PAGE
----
At first is was to find my sister. I was a newly married wife with three instant step children ages 7 to 10. My mind wasn’t really focused on searching. I made the first contact because I thought it might be interesting to find my sister. Later, when I began searching more seriously it was to know my roots and to uncover the mystery of the first five years of my life and become more whole. It was to fill in the missing pieces of my history. It wasn’t until later that I began to want to see my mother’s face and even later before I even contemplated the idea that I could or would search for my father. I attended an adoption triad support group, did some reading, and was very into self healing and growth and searching and finding was a logical thing to do given my stance towards life.

19. Until recently, many states required a “good cause” such as needing medical information in order to allow a person to search legally for a birth parent or relinquished offspring. Was this a factor in your search or not?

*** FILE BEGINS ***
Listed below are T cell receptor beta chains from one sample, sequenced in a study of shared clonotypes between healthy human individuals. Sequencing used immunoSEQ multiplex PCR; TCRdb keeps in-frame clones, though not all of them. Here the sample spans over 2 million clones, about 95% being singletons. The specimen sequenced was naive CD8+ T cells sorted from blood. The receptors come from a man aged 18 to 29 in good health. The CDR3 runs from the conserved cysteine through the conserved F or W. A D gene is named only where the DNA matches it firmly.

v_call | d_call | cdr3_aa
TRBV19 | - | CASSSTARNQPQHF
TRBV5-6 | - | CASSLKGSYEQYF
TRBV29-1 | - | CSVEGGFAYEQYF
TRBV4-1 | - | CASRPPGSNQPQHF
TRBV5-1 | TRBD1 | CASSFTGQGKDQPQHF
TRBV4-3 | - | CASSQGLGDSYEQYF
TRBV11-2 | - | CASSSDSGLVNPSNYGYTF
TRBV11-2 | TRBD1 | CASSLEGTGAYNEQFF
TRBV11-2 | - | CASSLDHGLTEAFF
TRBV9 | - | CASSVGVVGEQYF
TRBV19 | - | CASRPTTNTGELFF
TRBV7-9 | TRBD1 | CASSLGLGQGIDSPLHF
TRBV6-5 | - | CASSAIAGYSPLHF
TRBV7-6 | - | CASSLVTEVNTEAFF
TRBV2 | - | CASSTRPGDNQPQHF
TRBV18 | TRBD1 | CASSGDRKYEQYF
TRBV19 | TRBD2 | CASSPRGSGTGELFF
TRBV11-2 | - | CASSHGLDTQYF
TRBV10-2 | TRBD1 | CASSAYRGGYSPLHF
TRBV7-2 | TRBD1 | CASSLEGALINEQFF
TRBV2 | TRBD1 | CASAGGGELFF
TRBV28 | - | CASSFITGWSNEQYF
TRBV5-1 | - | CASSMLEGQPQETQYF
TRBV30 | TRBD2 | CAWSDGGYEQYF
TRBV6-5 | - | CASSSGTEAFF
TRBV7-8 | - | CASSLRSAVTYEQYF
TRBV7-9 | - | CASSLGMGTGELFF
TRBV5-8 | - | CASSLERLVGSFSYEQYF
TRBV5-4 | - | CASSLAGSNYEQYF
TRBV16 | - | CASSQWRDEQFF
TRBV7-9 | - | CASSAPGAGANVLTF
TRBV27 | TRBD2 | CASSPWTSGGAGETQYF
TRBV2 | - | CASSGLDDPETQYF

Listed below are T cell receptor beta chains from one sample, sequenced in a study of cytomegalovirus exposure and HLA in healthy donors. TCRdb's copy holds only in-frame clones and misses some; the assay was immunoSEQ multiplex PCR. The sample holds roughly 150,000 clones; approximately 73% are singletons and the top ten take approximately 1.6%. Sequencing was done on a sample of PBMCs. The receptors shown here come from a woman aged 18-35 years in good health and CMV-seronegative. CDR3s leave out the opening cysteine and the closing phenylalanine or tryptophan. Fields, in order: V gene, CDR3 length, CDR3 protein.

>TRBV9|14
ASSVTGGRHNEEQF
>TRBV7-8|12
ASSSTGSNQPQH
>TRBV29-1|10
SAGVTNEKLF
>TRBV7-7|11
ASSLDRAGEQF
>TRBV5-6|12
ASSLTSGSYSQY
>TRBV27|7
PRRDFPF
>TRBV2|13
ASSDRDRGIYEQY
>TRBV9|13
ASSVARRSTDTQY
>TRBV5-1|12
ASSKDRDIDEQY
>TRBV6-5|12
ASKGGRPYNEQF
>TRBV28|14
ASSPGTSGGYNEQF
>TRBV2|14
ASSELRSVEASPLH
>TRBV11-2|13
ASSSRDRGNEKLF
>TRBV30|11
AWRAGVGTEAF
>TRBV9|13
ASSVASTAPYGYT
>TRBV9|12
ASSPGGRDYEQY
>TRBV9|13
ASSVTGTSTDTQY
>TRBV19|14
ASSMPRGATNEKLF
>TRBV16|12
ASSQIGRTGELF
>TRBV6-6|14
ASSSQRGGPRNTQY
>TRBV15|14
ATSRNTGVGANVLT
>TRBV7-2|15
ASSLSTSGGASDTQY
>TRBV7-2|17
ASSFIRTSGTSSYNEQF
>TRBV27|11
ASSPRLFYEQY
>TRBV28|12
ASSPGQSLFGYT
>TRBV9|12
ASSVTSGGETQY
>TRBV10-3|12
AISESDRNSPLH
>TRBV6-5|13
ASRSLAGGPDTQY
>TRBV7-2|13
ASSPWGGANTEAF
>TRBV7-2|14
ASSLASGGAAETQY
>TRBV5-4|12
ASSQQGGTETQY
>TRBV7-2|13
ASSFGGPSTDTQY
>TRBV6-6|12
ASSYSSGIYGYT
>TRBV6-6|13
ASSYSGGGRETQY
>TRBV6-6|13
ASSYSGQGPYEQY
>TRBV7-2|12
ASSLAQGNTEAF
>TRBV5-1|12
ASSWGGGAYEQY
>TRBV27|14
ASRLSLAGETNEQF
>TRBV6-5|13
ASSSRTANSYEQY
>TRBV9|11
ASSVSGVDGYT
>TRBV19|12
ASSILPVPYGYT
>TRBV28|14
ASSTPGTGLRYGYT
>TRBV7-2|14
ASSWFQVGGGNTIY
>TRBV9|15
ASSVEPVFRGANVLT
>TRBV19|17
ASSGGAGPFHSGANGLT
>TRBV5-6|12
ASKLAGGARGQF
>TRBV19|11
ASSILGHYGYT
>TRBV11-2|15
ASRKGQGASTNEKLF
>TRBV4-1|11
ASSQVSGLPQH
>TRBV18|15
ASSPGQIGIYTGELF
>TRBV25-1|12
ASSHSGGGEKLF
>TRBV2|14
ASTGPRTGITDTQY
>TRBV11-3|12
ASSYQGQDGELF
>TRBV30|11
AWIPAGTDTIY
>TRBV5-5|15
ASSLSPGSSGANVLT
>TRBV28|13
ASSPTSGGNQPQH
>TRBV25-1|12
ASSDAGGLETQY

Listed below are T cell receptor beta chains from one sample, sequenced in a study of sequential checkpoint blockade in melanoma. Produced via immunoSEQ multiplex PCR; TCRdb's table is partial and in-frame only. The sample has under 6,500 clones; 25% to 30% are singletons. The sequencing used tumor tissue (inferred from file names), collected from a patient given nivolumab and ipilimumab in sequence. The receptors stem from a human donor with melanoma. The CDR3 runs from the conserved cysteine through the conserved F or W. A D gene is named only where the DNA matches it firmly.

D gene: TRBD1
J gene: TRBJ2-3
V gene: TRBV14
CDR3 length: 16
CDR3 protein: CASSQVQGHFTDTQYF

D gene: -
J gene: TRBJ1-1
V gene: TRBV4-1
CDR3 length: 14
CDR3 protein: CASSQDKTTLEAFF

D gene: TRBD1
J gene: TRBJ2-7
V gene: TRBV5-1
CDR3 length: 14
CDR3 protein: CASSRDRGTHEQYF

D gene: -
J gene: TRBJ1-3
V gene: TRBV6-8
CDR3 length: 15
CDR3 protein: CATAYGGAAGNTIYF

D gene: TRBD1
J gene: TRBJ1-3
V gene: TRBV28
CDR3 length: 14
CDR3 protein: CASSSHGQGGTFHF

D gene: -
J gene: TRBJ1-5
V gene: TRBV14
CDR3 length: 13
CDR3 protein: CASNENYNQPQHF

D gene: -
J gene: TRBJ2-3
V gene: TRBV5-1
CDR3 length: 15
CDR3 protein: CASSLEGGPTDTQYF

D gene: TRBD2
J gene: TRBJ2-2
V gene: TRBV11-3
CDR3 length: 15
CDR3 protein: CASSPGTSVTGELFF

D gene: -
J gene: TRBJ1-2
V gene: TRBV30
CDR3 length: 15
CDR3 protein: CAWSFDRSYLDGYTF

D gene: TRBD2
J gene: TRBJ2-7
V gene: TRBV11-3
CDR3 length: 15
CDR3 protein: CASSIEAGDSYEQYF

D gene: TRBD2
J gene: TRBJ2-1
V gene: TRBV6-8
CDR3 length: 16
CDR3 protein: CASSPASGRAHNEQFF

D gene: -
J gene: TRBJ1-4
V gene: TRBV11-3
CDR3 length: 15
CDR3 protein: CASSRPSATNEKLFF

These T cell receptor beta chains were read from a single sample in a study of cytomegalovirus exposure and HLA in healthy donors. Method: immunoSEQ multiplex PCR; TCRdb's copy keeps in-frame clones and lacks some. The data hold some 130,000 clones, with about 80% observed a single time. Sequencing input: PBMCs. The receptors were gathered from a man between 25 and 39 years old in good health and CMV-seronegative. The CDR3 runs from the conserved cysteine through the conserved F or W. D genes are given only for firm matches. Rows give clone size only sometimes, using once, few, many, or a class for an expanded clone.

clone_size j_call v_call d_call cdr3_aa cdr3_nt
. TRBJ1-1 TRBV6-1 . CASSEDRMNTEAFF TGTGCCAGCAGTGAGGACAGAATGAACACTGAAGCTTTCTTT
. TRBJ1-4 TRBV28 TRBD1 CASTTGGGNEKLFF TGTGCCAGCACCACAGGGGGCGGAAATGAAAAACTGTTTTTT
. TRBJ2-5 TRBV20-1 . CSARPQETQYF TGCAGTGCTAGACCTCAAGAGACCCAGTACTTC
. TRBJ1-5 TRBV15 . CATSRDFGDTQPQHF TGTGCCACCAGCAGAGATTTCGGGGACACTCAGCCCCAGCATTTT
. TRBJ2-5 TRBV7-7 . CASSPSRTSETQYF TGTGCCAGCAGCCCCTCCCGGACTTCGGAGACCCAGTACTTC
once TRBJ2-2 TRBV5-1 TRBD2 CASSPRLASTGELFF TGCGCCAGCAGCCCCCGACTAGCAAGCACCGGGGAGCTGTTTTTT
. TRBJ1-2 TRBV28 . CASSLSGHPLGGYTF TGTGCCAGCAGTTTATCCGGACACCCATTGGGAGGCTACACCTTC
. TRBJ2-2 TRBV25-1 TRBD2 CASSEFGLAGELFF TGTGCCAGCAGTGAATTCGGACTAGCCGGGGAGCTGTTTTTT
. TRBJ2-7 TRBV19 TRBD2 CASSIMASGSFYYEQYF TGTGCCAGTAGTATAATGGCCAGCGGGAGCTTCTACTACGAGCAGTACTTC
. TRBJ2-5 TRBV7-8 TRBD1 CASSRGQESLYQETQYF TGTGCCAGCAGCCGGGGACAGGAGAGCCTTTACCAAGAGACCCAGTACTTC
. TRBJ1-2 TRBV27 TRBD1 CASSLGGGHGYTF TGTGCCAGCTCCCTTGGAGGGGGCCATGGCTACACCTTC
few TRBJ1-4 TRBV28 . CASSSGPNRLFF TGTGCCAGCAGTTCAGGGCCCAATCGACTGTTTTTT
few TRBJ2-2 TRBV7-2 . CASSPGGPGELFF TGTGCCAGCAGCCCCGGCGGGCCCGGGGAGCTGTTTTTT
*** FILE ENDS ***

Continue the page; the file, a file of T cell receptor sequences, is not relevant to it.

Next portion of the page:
I suppose it was to a degree. The aspect of not being allowed my personal and historical information made it more secretive and dark and it supported my adoptive parents desire to keep it under the rug as it wasn’t really that important to who I was as their child. The triad support group I was in in 1989 to 1991 talked a lot about the “illegal” aspect of gaining and obtaining information. Some activists in the political arena for unlocking adoptee information were arrested during these years and this certainly placed a dark atmosphere around searching and obtaining information. In the end I hired the National Locator to find my parents. This took a lot of the angst or search secret out of the final stages of search for me. I was able to obtain a lot of information though throughout the ten years that I searched. I got my father’s birth certificate and my mother’s as well as their marriage certificate. When I contacted the Children’s Aide Society in 1987 to attempt once again to find my sister my social worker has retired and a new young social worker had taken her place. She was gung ho for me to connect with my sister and open doors within two weeks of our initial contact with each other. Having a sibling search made all the difference for me as my birth sister was adopted by my maternal grandfather and had known my birth mother off and on during her life. My sister had a lot of knowledge accept where our birth parents were at that time. The courts gave me all the documents that told of the relinquishment and attempt at kinship adoption for us. Of course all of the identifying information was blacked out with a big black marker. The courthouse told us that I was lucky to have gotten this information as they were scheduled to destroy these old space taking documents. It is similar to today’s threat of electric document keeping which will destroy these important original documents so wanted and needed by adoptees and birth parents. I guess most of my search was done outside of the regular search via documents mode. After I got married I wrote for my birth certificate using my married name and requesting the document in my birth name. I got it no problem and have done it a couple of times since then. I have also written with my married name and requested my adoption birth certificate which was amended in 1964. I have had no problem looping through the system in this way.